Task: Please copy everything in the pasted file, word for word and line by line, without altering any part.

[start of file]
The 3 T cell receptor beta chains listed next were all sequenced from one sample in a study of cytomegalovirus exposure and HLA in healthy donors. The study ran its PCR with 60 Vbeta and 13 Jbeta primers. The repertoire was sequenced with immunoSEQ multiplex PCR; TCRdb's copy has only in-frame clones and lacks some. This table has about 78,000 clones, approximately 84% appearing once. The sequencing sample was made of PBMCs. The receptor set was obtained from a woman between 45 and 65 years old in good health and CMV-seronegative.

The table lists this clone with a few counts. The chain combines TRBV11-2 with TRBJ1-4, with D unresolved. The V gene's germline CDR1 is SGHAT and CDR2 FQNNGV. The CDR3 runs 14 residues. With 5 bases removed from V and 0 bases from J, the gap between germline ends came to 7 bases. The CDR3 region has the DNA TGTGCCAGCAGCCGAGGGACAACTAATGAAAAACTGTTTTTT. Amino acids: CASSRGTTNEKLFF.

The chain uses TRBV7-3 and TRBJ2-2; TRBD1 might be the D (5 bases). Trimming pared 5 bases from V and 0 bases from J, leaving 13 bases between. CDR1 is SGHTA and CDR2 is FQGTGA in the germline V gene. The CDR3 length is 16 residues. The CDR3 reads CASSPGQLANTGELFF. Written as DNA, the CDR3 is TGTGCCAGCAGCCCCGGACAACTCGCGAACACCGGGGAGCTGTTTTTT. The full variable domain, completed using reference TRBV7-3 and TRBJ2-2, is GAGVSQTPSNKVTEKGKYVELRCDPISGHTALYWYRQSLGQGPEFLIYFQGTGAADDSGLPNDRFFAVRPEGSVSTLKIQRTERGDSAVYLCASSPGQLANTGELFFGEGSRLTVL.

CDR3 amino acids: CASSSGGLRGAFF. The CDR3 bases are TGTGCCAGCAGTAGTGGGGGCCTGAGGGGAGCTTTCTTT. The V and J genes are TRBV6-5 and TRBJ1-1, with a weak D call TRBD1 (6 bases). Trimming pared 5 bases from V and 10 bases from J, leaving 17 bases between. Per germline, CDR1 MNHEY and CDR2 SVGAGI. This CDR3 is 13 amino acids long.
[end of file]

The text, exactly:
The 3 T cell receptor beta chains listed next were all sequenced from one sample in a study of cytomegalovirus exposure and HLA in healthy donors. The study ran its PCR with 60 Vbeta and 13 Jbeta primers. The repertoire was sequenced with immunoSEQ multiplex PCR; TCRdb's copy has only in-frame clones and lacks some. This table has about 78,000 clones, approximately 84% appearing once. The sequencing sample was made of PBMCs. The receptor set was obtained from a woman between 45 and 65 years old in good health and CMV-seronegative.

The table lists this clone with a few counts. The chain combines TRBV11-2 with TRBJ1-4, with D unresolved. The V gene's germline CDR1 is SGHAT and CDR2 FQNNGV. The CDR3 runs 14 residues. With 5 bases removed from V and 0 bases from J, the gap between germline ends came to 7 bases. The CDR3 region has the DNA TGTGCCAGCAGCCGAGGGACAACTAATGAAAAACTGTTTTTT. Amino acids: CASSRGTTNEKLFF.

The chain uses TRBV7-3 and TRBJ2-2; TRBD1 might be the D (5 bases). Trimming pared 5 bases from V and 0 bases from J, leaving 13 bases between. CDR1 is SGHTA and CDR2 is FQGTGA in the germline V gene. The CDR3 length is 16 residues. The CDR3 reads CASSPGQLANTGELFF. Written as DNA, the CDR3 is TGTGCCAGCAGCCCCGGACAACTCGCGAACACCGGGGAGCTGTTTTTT. The full variable domain, completed using reference TRBV7-3 and TRBJ2-2, is GAGVSQTPSNKVTEKGKYVELRCDPISGHTALYWYRQSLGQGPEFLIYFQGTGAADDSGLPNDRFFAVRPEGSVSTLKIQRTERGDSAVYLCASSPGQLANTGELFFGEGSRLTVL.

CDR3 amino acids: CASSSGGLRGAFF. The CDR3 bases are TGTGCCAGCAGTAGTGGGGGCCTGAGGGGAGCTTTCTTT. The V and J genes are TRBV6-5 and TRBJ1-1, with a weak D call TRBD1 (6 bases). Trimming pared 5 bases from V and 10 bases from J, leaving 17 bases between. Per germline, CDR1 MNHEY and CDR2 SVGAGI. This CDR3 is 13 amino acids long.